Patience is a virtue, but indeed a virtue difficult to acquire when the summer movie season looms. How can we be reasonably asked to wait until, say, May 17th to find out what happens in one of the biggest movies of the year? I’m speaking of course about J.J. Abrams’ film Star Trek Into Darkness. We’ve been teased for months with sensational trailers, the most recent being the international trailer, and then we’re asked to sit patiently until the film’s distant release?
More so than any other movie of the 2013 summer season, Star Trek Into Darkness tasks us. Abrams has always closely guarded the secrets of his films, even going so far as to build enclosures around his sets to keep prying eyes from snapping unauthorized production photos. Therefore, we are forced more than usual to rely upon deductions from the trailers to guide our pre-conceived notions of the movie. Granted, trying to accurately predict the course of an entire film from its trailer is the visual media equivalent of judging a book by its cover. But close examination of the marketing material so far, when viewed comparatively to other recent films, has yielded one possible theory.
Star Trek Into Darkness will be the Skyfall of its franchise.
Be forewarned, there will be Skyfall spoilers here. Let’s consider the plethora of similarities between the facts of Skyfall and what we know of Star Trek Into Darkness so far. First off, we are currently at about the same point in the lives of the two main characters at hand: Jameses Kirk and Bond. Bond may have existed in film for the last 50 years, but Skyfall takes place within a brand new origin arc for Bond. Abrams’ Star Trek is similarly rebooting Kirk, bringing us into the story just as he’s being established. By the end of Skyfall, Bond is a full-fledged double-O agent, re-committed to his work with a new M and young Q in place. Meanwhile, Kirk, as we know from the last film, is the recently appointed captain of the Starship Enterprise.
Just as Bond is getting established, he faces his greatest challenge at the hands of a former MI-6 agent, played by Javier Bardem. Silva, as he is called, launches an attack on the MI-6 headquarters in London. In the international trailer for Star Trek Into Darkness, it is made clear to us that villain Benedict Cumberbatch is playing a former Starfleet agent and the inciting action of the film appears to be his attack on a Federation building… in London. Cumberbatch’s voiceover espouses, “Your commanders have committed a crime I cannot forgive.” It’s the same vaguely religious vendetta call as Bardem’s “Think on your sins” from Skyfall.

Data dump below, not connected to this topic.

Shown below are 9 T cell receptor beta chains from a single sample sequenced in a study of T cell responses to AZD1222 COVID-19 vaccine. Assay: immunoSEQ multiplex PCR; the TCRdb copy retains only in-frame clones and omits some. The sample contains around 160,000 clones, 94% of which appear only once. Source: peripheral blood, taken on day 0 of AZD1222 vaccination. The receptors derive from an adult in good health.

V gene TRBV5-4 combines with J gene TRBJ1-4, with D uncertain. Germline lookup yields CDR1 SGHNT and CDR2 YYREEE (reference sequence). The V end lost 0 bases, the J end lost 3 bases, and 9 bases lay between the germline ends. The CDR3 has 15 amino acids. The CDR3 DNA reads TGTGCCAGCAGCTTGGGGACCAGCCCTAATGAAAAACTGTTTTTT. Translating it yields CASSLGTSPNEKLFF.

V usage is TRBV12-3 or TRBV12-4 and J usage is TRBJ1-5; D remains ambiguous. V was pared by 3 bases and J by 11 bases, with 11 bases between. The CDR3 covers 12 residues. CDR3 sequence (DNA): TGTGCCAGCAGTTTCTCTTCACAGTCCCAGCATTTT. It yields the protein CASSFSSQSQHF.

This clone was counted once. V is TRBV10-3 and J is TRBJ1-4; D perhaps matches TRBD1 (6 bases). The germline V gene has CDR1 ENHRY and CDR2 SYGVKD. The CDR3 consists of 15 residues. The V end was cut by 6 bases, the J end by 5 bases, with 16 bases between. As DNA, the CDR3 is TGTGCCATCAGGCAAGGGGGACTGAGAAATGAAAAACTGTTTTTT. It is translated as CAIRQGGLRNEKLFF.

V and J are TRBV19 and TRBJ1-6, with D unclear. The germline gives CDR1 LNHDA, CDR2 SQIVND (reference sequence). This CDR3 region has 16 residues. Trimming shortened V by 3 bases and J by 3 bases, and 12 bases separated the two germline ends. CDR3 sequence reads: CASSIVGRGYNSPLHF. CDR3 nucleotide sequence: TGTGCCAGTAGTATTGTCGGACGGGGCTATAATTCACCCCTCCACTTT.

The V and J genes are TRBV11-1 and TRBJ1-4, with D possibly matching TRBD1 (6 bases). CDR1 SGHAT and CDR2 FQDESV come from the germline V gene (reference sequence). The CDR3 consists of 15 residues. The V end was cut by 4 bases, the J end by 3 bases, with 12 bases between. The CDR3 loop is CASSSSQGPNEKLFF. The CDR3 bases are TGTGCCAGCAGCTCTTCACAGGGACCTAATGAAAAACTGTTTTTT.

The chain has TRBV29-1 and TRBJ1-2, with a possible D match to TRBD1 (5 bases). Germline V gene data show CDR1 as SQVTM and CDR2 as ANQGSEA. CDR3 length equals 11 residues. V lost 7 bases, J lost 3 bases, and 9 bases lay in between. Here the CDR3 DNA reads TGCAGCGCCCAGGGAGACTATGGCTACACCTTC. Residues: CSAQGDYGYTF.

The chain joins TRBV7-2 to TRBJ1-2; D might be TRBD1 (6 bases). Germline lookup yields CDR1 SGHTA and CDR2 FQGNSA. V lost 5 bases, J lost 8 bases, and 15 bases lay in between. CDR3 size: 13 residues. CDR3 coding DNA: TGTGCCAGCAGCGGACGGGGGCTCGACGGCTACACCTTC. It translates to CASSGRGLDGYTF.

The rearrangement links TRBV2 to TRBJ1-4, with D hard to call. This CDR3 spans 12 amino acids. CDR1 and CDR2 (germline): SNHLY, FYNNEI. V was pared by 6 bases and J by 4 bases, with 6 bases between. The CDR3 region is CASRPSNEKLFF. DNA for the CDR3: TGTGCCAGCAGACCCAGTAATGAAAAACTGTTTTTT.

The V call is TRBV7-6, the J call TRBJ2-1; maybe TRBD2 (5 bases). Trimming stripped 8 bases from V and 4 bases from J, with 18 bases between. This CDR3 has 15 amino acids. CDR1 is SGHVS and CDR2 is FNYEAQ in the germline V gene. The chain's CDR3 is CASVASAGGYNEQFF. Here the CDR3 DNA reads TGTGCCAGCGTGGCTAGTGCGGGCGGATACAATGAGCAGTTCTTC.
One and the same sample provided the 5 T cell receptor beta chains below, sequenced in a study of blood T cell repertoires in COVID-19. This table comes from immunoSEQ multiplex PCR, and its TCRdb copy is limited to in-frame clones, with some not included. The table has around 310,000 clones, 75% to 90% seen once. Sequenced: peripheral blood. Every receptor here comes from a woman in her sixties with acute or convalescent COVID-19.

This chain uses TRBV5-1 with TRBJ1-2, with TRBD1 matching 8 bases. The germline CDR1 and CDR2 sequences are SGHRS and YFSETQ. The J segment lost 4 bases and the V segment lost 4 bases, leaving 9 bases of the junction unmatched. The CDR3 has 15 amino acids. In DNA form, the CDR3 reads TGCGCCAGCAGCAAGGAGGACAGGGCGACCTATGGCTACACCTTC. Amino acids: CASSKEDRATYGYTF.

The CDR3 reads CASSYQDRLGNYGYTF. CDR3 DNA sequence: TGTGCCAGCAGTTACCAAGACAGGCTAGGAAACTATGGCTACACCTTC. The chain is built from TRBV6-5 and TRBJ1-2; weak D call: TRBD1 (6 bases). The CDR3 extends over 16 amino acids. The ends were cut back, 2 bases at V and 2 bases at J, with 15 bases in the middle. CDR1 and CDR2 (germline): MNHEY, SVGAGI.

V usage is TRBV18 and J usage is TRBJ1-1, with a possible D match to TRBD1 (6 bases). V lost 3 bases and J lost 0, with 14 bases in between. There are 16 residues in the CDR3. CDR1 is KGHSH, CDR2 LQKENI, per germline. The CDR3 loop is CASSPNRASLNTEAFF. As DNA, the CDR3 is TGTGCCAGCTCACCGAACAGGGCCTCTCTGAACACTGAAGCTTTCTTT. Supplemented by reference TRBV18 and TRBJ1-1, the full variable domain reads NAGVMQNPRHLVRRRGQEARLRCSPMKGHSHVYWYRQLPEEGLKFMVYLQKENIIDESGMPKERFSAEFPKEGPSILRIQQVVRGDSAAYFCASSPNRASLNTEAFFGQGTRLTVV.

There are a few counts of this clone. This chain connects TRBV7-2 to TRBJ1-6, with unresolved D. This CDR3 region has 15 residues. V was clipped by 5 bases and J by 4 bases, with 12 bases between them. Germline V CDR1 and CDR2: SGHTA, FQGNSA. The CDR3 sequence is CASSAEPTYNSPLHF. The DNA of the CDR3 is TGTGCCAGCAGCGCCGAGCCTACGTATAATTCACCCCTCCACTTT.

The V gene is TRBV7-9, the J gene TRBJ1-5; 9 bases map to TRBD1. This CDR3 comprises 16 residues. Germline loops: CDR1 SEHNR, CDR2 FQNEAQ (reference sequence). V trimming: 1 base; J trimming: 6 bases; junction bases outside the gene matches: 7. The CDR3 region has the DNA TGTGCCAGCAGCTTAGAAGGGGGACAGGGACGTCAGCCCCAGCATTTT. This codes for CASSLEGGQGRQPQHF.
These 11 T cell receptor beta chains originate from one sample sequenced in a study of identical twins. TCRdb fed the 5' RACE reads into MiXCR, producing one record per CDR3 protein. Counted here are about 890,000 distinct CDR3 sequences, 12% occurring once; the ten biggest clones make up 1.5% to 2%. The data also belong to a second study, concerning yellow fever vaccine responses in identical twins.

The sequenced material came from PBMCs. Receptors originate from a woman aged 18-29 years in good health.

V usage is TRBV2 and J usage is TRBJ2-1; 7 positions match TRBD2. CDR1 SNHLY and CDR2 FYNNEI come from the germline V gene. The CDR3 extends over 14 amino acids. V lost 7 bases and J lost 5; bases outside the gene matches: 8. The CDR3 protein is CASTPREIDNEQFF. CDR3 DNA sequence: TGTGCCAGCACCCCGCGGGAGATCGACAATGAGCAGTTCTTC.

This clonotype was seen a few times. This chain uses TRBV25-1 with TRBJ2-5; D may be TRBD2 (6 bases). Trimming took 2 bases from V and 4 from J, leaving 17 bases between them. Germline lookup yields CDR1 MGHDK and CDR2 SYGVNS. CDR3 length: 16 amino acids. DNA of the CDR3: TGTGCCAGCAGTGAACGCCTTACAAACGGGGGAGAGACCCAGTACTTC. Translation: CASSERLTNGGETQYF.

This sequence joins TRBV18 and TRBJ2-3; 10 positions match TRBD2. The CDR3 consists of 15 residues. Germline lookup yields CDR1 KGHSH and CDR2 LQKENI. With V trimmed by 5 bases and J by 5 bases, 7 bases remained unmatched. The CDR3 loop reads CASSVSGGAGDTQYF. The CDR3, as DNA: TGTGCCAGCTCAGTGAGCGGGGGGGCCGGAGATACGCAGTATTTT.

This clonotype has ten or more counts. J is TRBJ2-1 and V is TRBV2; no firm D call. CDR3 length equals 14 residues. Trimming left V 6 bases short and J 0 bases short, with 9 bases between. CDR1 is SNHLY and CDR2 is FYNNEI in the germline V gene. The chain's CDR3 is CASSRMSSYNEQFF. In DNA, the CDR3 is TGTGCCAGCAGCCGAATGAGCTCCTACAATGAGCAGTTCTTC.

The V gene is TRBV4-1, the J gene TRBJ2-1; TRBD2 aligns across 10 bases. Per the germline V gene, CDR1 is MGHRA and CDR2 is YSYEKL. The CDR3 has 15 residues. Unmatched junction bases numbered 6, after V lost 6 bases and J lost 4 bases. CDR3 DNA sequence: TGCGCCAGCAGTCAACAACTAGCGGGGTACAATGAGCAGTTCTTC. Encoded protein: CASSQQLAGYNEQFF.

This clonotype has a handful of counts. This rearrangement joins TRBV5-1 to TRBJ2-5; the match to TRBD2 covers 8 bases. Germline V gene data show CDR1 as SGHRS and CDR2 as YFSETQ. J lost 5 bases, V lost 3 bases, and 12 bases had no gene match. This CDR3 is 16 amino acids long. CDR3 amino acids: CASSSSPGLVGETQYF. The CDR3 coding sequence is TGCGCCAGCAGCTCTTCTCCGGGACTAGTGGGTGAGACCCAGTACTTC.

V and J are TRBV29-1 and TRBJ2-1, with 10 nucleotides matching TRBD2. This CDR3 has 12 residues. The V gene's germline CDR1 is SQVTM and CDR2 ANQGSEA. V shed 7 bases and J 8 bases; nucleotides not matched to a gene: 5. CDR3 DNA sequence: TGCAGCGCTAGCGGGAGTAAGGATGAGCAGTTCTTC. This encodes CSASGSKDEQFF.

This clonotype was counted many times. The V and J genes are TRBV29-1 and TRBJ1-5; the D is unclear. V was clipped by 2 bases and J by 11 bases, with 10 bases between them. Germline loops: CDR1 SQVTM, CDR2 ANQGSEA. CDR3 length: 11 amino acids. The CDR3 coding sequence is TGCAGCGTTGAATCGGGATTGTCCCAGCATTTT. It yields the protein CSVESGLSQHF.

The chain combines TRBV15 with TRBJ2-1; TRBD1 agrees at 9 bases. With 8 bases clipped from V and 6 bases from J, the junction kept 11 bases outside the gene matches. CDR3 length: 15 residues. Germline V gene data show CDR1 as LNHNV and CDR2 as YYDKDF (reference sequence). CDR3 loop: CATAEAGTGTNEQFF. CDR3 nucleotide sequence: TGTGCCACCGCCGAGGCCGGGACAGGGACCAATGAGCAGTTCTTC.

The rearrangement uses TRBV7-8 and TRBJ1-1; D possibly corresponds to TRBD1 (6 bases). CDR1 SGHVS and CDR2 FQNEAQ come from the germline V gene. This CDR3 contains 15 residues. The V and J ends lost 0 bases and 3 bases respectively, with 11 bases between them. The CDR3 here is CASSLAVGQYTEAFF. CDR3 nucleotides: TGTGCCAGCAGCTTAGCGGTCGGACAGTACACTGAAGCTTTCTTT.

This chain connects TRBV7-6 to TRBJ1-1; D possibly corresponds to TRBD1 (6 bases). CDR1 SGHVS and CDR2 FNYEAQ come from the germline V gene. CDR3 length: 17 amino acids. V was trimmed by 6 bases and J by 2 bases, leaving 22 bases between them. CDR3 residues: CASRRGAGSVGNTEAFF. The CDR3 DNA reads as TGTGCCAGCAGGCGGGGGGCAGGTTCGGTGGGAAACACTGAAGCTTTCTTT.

In the trailer, we also see Kirk in a great assembly hall during a firefight. This of course mirrors the gunfight that breaks out during M’s deposition in Skyfall. In fact, the craft Cumberbatch pilots to launch this assault, the one hovering outside the window, closely resembles a helicopter. Likewise, Silva mounts a full-scale siege on Bond’s family home in Skyfall. The aim of both villains is to annihilate everything for which our heroes, respectively, stand. Cumberbatch’s actions are no doubt the cause of the all the coffins we see in the Star Trek Into Darkness trailers. A shot of M standing before the coffins of fallen MI-6 agents was a central piece of imagery in the Skyfall trailer.
Then we come to the interrogation scene. One of the biggest clichés of 2012 was the “bad guy gets caught on purpose” trope. This occurred in The Avengers, The Dark Knight Rises, and, yes, even Skyfall. In fact, in both Skyfall and The Avengers, the premeditated capture lead to imprisonment in a glass holding cell. In the trailer for Abrams’ new Star Trek film, Cumberbatch is at one point clearly being held in a glass cell, and exchanging ominous quips with Kirk the whole time. His confidence in that scene would suggest that his incarceration is indeed part of his master plan. The line, “You think you’re safe, you are not,” certainly lends further evidence to that supposition.
The opening scene of Skyfall, and thereby one of the earliest sights in its trailer, was Bond falling from a bridge into the waters below. This is of course an overt metaphor for his fall from grace and a foreshadowing of his eventual descent into a personal hell. Kirk and Bones also experience a tumble from dizzying heights into the sea in the STID trailer. In fact, falling imagery is plentiful throughout. At one point, the Enterprise itself plummets into the ocean from space. What could serve as a better metaphor for the severity of the trials facing Kirk’s crew than the sky itself falling down around them?
And finally, we come to the promise of death in the Star Trek Into Darkness trailers. We see two hands meeting from opposite sides of a pane of glass — an image rife with dreadful connotation for Trek fans. It mirrors Spock’s final moments of life in Star Trek II: The Wrath of Khan. The international trailer for the upcoming film additionally has Cumberbatch stating that he will walk over the cold corpses of the crew. In Skyfall, Silva decimates Bond’s world by killing M; as fundamental a moment for the Bond franchise as Spock’s death was for Trek’s.
Judi Dench’s M is the person who, under the new timeline of Craig’s films, guides Bond as he makes the transition to double-O agent; she is effectively a mother figure for him. Her death forces Mallory, played by Ralph Fiennes, to step in and not only assume the mantle of M, but also usher in a new era. Given that the international STID trailer introduces a new Starfleet officer played by Peter Weller, and given the heavy insinuation that someone is going to perish in the movie, our prediction is that Commander Pike will not make it out of the sequel alive.
So what do you think about the similarities? What other conclusions can we draw about Star Trek into Darkness from the Skyfall model? And how do we think (and hope) they will differ? Sound off in the comments section and let us know!